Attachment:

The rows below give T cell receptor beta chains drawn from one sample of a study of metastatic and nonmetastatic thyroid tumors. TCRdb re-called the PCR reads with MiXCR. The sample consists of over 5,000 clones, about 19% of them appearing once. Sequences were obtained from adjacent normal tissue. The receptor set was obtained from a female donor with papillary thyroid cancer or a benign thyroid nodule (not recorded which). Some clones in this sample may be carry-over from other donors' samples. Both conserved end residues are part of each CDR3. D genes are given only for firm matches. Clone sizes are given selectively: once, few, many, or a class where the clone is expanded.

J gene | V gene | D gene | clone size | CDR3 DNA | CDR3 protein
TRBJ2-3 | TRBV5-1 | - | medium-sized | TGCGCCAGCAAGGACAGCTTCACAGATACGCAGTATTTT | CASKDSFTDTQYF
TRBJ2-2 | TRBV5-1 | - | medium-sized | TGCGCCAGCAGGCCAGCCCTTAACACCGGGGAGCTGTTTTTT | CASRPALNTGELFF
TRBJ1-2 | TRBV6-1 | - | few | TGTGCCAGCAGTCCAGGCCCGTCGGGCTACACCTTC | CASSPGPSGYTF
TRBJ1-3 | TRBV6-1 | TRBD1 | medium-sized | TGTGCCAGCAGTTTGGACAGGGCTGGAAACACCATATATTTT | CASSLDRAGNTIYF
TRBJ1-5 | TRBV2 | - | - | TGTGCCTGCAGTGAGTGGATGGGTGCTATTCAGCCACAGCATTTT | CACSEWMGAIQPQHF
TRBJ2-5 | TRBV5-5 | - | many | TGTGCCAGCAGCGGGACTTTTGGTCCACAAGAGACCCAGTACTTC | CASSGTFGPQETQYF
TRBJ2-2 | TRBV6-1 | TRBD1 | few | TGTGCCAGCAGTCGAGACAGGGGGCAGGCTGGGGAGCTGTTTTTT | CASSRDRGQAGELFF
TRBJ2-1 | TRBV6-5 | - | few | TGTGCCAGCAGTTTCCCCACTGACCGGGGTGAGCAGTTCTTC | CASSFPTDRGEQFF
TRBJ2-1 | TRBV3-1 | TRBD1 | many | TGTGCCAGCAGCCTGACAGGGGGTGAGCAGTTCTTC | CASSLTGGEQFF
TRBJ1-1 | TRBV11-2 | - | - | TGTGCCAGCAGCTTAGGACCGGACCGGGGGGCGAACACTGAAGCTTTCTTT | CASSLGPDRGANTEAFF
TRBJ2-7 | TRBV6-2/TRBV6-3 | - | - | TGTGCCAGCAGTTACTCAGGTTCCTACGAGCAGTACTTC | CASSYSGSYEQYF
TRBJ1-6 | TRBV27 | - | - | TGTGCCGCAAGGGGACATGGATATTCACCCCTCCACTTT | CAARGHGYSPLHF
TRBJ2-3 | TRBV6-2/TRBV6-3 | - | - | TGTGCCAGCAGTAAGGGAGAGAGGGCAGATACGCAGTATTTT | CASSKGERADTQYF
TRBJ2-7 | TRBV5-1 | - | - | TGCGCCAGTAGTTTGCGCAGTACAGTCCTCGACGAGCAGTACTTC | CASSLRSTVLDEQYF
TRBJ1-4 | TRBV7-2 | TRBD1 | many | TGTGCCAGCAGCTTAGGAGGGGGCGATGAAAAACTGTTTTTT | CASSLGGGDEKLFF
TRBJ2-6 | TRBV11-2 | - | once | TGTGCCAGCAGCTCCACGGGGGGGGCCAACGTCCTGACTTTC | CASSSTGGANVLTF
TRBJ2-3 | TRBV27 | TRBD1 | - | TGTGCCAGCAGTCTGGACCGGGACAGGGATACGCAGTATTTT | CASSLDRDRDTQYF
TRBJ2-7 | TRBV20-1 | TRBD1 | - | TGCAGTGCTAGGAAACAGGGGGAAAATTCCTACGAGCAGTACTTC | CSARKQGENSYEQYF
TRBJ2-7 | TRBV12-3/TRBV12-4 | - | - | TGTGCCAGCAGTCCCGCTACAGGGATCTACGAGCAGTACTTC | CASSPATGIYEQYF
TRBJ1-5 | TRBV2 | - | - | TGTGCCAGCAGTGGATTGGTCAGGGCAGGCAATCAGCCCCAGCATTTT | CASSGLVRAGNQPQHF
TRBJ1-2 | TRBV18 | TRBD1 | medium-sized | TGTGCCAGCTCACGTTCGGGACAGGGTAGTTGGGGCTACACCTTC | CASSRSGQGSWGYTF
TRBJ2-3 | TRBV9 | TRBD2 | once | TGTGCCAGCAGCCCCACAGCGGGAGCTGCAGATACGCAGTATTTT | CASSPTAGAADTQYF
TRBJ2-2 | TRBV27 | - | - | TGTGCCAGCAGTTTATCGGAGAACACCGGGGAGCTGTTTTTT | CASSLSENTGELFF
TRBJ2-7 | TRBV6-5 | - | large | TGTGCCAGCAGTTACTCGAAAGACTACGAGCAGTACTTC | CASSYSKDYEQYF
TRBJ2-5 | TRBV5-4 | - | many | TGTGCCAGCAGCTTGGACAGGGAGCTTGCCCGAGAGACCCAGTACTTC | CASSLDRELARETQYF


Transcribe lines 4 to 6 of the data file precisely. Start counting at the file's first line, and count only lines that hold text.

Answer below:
TRBJ2-2 | TRBV5-1 | - | medium-sized | TGCGCCAGCAGGCCAGCCCTTAACACCGGGGAGCTGTTTTTT | CASRPALNTGELFF
TRBJ1-2 | TRBV6-1 | - | few | TGTGCCAGCAGTCCAGGCCCGTCGGGCTACACCTTC | CASSPGPSGYTF
TRBJ1-3 | TRBV6-1 | TRBD1 | medium-sized | TGTGCCAGCAGTTTGGACAGGGCTGGAAACACCATATATTTT | CASSLDRAGNTIYF